WASHINGTON, Dec. 06, 2010 — The World Bank and the International Monetary Fund (IMF) today launched the online Quarterly Public Sector Debt Database, which offers access to public sector debt statistics for 30 emerging market and developing countries and will be updated every three months.
Increased focus on public sector debt sustainability and fiscal consolidation globally has heightened interest in public sector debt statistics. This database is unique in bringing together public sector debt statistics that otherwise are only available from individual countries in a range of different formats, providing policymakers and market participants with information suitable for cross-country comparisons.
The database promotes consistency and comparability across countries through standardized treatments of coverage, valuation, and classification, including clearly defined tiers of debt where appropriate for central, state and local government as well as public corporations.
Participation in the database is voluntary, and while initially it covers selected emerging market and developing countries, the intention is to expand the range of countries covered in the future.
“We expect that policymakers and analysts will find this online database, updated on a quarterly basis, to be a valuable tool,” said Shaida Badiee, Director of the World Bank’s Development Data Group. “For the first time, they will have easy access to a one-stop shop that offers comprehensive public sector debt data that is timely and of high quality. We hope that this will contribute to sound macroeconomic policymaking, and that more countries will join this initiative.”
“This database meets an important need for comparable statistics in the crucial area of public sector debt,” said Adelheid Burgi-Schmelz, Director of the IMF’s Statistics Department. “Today’s launch is a further step forward in our effort to provide comprehensive data on countries’ public sector debt positions. The participation of so many countries is testament to their commitment to international standards and transparency in this area.”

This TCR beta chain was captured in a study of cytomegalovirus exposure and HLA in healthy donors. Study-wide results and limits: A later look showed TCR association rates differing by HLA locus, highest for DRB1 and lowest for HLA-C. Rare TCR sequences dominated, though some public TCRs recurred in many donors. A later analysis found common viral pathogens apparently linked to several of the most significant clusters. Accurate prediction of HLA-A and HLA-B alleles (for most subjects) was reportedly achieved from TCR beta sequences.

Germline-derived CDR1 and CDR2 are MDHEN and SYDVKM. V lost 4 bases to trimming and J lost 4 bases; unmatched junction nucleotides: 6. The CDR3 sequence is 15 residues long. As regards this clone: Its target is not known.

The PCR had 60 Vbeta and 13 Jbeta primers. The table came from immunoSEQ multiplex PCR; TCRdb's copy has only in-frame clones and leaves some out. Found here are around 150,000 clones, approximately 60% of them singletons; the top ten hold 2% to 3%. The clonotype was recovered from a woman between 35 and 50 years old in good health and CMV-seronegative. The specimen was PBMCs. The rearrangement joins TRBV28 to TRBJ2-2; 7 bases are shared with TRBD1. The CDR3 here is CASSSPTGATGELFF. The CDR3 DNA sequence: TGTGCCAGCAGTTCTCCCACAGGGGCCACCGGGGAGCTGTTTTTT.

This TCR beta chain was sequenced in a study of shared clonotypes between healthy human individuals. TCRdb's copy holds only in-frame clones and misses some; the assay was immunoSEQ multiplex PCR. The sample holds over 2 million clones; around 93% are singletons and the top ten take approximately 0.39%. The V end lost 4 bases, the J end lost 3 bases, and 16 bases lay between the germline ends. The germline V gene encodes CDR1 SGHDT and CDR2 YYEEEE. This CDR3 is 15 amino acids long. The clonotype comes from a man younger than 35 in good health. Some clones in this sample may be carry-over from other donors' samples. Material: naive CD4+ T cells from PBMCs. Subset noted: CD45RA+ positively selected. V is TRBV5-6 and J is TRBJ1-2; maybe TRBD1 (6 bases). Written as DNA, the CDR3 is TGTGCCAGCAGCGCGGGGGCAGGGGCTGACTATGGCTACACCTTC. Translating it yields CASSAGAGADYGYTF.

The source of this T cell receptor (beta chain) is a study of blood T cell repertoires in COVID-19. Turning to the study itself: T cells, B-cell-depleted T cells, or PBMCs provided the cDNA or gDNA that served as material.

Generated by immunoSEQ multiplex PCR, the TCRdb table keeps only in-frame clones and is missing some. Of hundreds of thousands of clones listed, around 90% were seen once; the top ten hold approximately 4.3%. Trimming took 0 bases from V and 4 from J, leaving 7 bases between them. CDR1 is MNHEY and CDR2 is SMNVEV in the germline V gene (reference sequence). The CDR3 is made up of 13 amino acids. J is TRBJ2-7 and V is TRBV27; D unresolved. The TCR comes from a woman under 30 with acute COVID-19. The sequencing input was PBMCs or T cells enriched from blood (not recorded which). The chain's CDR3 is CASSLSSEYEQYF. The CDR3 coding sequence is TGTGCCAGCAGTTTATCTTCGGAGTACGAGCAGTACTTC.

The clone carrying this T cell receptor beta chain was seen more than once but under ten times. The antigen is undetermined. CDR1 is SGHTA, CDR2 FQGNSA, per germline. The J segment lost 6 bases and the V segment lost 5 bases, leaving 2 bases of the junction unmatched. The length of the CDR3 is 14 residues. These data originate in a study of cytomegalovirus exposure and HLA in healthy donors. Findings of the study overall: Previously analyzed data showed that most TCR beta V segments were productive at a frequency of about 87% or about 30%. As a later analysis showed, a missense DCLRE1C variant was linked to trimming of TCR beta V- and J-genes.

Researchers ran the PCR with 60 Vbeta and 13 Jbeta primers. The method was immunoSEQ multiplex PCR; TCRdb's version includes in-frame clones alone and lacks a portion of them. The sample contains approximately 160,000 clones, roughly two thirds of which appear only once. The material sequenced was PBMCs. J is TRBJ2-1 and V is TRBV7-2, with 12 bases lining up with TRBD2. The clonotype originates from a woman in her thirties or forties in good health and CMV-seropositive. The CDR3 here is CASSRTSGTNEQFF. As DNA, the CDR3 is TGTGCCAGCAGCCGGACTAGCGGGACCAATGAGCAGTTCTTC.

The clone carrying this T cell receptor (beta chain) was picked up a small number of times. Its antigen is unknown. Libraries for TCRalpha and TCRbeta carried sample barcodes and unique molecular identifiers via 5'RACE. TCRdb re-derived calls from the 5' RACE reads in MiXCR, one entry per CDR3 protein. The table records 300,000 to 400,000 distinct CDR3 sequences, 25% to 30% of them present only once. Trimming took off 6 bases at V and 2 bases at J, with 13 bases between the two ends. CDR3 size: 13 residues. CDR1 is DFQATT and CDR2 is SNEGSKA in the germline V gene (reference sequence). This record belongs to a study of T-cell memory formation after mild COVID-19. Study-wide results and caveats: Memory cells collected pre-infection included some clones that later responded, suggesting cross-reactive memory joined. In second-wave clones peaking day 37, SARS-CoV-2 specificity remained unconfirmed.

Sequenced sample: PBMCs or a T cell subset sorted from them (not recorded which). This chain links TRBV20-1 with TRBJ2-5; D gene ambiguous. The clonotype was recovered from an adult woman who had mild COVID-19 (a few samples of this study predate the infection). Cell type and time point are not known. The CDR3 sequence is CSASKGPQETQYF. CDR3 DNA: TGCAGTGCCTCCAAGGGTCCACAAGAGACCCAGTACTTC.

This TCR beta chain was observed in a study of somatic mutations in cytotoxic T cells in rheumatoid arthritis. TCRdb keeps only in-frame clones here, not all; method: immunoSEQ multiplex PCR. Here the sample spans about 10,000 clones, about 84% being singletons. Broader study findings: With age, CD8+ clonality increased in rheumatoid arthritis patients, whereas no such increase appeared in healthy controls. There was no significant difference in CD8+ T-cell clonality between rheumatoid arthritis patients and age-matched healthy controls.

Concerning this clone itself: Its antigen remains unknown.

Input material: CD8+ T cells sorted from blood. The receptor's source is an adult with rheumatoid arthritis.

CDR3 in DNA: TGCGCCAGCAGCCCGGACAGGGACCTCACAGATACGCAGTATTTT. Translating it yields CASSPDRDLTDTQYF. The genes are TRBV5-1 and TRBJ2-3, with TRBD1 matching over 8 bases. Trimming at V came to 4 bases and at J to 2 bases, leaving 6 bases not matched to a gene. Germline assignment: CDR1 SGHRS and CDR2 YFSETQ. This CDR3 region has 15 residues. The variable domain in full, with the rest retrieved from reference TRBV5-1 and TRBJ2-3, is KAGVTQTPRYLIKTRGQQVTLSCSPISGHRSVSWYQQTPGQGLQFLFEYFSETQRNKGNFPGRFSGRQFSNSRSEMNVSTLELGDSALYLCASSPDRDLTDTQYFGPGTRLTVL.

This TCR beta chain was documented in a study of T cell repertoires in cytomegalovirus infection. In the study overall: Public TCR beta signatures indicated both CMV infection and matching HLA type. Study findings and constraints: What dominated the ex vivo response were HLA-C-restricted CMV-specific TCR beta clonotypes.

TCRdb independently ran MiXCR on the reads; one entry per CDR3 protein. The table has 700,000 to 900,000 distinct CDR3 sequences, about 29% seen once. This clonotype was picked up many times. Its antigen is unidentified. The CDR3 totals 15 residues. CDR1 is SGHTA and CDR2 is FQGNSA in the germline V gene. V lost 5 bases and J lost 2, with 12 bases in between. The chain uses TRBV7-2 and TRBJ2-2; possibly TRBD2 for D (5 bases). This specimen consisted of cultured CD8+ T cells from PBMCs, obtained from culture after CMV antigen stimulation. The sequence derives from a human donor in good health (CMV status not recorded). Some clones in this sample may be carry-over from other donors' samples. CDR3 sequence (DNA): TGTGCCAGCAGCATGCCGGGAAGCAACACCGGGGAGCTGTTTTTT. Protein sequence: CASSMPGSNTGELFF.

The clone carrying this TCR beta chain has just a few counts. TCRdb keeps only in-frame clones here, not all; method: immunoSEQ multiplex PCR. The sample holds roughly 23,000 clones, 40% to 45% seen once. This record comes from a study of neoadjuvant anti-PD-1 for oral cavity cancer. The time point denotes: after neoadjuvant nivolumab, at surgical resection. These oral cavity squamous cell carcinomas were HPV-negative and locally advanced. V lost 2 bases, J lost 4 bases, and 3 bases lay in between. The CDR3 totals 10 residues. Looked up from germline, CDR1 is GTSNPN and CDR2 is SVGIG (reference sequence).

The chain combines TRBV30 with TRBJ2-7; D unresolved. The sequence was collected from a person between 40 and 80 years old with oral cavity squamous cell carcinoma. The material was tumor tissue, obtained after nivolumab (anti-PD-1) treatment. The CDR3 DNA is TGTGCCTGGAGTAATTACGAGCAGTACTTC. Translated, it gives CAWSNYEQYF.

The public sector comprises the central government, state and local government, as well as public financial and nonfinancial corporations. All participating countries provide data for central government, while other parts of government are also reported as available.
The tables cover gross debt by type of instrument, maturity, currency of denomination, and residence of the creditor.
In support of the database, a guide to assist countries to improve their statistics has been developed. The draft of the Public Sector Debt Statistics: Guide for Compilers and Users is now available. It covers a range of issues including classifications, data presentation, guidance on compilation issues, and discussion of analytical tools. After a public comment period, the draft is currently being finalized. The preparation of the Guide has been guided by the Task Force on Finance Statistics, a task force consisting of nine international organizations—the Bank for International Settlements, Commonwealth Secretariat, European Central Bank, Eurostat, IMF, the Organisation for Economic Cooperation and Development, UNCTAD, and the World Bank. The Guide is planned to be released in early 2011.
The database is a companion to the Quarterly External Debt Database, which has been maintained by the World Bank since 2004. Together, these two databases help users to gain a more complete picture of debt, showing both the domestic and external aspects.
 Countries initially covered are: Albania, Armenia, Bangladesh, Bolivia, Brazil, Bulgaria, China, Costa Rica, Czech Republic, Georgia, Guatemala, Honduras, Hungary, Kenya, Lithuania, Mauritius, Mexico, Moldova, Morocco, Nepal, Pakistan, Philippines, Poland, Romania, Seychelles, Sri Lanka, Tanzania, Tonga, Turkey and Uruguay.